Document Type

Article

Disciplines

Evolution | Population Biology | Terrestrial and Aquatic Ecology

Abstract

Parasitic infections may cause alterations in host life history, including changes in reproductive investment (absolute amount of energy allocated to reproduction) and reproductive effort (proportion of available energy allocated to reproduction). Such changes in host life history may reflect: 1) a parasite tactic: the parasite adaptively manipulates energy flow within the host so that the host is induced to make a reduction in reproductive effort and reproductive investment, making more energy available to the parasite; 2) no tactic: there is no change in host reproductive effort and reproductive investment simply decreases as a side effect of the parasite depleting host energy stores; 3) a host tactic: the host adaptively increases reproductive effort in the face of infection and loss of body condition, reproductive investment possibly being reduced despite the increased reproductive effort. Females in Alaskan lake populations of threespine sticklebacks (Gasterosteus aculeatus) are capable of clutch production when parasitized by the cestode Schistocephalus solidus despite large relative parasite masses. We analyzed the somatic energy reserves, maturation stage and ovarian mass of female sticklebacks collected from an Alaska lake during a single reproductive season. We found that parasitized females were less likely to carry fully-matured gametes, had smaller ovarian masses, and had lower somatic energy stores than unparasitized females. The relationship between reproductive investment and energy storage did not differ between parasitized and unparasitized females. Thus, reproductive effort did not change in response to parasitic infection. We conclude there was no indication of either a parasite tactic or a host tactic. Simple nutrient theft is involved in the parasite's influence on host reproduction, consistent with an earlier hypothesis that reproductive curtailment in threespine sticklebacks is a side effect.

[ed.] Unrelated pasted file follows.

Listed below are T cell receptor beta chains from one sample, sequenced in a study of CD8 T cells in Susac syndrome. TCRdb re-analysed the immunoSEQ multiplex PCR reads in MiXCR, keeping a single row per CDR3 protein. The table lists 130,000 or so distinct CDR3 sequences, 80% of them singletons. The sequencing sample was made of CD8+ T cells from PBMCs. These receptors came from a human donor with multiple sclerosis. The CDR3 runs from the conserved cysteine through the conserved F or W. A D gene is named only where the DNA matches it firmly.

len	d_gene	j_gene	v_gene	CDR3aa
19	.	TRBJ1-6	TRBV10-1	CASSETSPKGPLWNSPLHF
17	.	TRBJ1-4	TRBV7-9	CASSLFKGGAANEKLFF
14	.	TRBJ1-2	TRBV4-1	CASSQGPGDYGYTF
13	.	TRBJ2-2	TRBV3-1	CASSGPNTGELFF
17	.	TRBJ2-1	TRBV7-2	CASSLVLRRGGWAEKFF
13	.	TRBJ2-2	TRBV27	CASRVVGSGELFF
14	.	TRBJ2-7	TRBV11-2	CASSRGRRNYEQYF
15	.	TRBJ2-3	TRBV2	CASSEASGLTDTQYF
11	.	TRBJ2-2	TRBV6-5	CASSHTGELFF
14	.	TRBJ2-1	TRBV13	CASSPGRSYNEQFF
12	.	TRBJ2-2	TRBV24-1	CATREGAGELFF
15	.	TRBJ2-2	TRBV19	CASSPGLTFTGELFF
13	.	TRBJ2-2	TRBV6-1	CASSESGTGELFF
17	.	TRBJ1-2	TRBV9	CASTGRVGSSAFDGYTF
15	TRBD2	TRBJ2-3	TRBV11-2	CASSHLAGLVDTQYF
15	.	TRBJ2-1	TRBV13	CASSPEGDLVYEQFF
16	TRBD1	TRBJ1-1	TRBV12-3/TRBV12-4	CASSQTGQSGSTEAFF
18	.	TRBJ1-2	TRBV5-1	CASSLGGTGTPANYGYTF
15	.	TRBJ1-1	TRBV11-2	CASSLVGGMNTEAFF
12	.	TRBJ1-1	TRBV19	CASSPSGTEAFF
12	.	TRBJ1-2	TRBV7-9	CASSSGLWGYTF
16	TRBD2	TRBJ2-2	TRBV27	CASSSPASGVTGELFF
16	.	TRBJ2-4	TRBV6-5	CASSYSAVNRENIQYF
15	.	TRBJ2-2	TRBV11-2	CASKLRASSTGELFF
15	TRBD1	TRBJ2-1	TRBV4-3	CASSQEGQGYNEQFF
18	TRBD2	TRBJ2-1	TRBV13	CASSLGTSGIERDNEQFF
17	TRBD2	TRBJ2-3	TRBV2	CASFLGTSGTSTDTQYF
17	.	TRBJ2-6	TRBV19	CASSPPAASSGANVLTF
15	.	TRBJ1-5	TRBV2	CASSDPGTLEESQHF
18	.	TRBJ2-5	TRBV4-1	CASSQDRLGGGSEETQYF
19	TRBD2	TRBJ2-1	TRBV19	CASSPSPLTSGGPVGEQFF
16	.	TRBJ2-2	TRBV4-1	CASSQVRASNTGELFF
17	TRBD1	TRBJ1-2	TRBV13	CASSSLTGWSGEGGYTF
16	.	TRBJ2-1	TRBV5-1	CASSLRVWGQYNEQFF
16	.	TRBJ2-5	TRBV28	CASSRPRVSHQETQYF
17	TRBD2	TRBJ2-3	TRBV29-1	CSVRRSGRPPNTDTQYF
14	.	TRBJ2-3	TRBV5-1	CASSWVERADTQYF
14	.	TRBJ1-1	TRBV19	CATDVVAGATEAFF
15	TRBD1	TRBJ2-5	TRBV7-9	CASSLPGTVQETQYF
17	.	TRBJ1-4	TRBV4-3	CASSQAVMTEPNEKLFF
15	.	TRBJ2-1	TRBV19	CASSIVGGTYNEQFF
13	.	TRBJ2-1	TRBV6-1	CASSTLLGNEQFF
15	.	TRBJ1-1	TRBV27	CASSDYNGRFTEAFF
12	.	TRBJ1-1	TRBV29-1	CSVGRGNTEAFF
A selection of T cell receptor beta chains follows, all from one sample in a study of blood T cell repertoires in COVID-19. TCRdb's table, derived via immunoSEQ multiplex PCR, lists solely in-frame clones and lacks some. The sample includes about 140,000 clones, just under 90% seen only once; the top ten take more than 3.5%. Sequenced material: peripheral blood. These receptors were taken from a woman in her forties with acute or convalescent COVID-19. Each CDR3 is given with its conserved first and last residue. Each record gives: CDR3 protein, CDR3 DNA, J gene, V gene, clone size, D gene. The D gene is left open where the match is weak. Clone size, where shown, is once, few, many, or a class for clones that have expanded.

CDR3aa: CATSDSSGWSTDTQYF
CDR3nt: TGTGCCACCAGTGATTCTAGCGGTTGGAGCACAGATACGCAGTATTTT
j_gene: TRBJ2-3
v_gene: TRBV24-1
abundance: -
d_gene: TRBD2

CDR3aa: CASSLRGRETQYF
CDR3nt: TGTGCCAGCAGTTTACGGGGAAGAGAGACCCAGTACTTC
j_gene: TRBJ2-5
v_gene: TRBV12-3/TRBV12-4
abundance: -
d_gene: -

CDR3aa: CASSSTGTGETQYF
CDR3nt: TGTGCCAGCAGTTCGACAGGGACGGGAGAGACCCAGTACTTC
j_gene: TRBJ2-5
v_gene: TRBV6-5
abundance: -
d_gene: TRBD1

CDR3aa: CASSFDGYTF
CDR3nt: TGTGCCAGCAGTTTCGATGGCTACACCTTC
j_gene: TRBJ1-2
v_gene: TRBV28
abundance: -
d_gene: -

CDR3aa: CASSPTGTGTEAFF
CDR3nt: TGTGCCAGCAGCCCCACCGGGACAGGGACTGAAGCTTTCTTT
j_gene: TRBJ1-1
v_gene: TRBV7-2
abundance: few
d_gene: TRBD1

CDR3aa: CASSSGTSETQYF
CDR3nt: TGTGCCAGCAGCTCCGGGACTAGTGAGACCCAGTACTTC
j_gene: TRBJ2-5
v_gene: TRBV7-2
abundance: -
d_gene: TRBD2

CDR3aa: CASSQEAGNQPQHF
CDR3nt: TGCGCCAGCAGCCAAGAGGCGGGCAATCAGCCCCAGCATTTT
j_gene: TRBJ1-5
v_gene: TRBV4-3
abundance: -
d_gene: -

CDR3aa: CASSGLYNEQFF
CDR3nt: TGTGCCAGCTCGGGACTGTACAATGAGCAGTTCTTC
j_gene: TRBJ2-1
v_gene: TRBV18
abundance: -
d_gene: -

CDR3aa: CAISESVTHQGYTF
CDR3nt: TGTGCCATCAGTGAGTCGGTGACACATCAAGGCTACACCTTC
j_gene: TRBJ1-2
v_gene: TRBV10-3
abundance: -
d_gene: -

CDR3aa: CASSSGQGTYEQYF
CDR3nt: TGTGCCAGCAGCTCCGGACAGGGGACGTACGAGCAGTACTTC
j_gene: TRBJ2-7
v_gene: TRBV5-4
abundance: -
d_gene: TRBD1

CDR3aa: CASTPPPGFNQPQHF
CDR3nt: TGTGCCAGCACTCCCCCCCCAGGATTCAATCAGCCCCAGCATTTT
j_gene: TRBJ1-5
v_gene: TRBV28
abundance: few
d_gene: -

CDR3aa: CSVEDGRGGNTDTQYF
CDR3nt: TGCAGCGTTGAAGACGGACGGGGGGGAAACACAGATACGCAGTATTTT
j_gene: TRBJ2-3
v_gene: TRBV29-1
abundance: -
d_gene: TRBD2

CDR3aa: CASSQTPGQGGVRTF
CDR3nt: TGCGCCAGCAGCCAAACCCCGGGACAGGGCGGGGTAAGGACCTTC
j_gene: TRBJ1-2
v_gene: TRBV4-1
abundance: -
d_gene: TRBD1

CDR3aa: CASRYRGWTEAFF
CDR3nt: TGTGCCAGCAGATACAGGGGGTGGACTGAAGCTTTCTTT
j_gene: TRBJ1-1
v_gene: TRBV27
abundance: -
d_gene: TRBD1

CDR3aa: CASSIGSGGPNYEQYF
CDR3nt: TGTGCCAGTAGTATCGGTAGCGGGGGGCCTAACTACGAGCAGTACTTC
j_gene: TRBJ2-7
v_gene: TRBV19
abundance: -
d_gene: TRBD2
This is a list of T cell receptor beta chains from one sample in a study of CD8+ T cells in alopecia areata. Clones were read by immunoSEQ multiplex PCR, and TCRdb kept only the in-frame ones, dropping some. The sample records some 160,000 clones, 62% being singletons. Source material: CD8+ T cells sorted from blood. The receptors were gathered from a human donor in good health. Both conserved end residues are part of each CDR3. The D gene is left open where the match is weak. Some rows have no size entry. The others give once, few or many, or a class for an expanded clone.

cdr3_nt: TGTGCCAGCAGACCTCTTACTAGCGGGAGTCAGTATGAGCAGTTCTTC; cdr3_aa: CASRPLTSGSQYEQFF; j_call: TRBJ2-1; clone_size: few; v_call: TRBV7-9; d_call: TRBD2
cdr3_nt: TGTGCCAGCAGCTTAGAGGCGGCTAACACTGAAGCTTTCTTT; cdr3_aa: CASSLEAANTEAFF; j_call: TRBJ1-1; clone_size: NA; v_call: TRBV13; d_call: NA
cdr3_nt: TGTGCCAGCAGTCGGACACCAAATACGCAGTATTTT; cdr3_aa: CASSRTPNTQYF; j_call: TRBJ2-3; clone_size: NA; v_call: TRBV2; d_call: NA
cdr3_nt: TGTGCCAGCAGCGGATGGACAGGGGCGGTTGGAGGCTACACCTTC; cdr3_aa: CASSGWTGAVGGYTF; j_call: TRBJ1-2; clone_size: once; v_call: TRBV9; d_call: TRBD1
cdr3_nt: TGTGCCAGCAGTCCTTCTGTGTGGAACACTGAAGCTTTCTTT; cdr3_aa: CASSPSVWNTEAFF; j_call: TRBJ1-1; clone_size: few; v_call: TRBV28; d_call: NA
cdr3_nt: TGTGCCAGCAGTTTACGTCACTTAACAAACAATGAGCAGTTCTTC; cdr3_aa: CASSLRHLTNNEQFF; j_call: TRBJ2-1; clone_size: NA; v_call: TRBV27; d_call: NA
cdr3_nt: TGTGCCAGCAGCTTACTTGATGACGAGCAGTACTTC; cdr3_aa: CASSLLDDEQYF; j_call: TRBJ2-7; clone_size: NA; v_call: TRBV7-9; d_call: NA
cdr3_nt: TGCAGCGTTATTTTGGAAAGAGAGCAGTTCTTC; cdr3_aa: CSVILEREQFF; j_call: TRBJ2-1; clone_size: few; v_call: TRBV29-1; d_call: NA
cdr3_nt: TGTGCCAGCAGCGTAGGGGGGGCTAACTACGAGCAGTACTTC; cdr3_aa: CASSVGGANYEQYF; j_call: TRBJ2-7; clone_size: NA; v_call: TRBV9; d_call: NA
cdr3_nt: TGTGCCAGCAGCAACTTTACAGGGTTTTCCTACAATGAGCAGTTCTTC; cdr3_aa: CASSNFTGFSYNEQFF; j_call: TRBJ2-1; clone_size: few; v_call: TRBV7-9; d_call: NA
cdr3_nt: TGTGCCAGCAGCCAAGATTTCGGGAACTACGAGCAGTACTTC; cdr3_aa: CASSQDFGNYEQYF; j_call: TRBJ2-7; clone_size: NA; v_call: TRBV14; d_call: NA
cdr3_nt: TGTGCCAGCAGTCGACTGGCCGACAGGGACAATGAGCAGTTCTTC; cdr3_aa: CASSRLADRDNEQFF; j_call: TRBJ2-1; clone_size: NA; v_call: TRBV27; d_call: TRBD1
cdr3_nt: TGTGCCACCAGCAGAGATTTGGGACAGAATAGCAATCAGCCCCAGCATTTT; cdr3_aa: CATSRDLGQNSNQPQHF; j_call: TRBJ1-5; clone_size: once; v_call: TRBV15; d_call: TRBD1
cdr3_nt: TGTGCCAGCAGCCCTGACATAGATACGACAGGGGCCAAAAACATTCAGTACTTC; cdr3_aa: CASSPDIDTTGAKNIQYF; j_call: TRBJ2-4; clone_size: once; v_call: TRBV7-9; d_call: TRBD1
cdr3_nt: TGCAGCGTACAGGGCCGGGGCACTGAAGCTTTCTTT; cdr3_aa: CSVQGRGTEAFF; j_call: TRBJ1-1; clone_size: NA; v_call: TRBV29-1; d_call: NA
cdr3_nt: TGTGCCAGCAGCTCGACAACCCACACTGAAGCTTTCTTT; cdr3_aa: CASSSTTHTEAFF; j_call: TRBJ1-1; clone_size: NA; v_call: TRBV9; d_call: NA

Comments

Published in Oikos 114: 303-310. DOI: 10.1111/j.2006.0030-1299.14691.x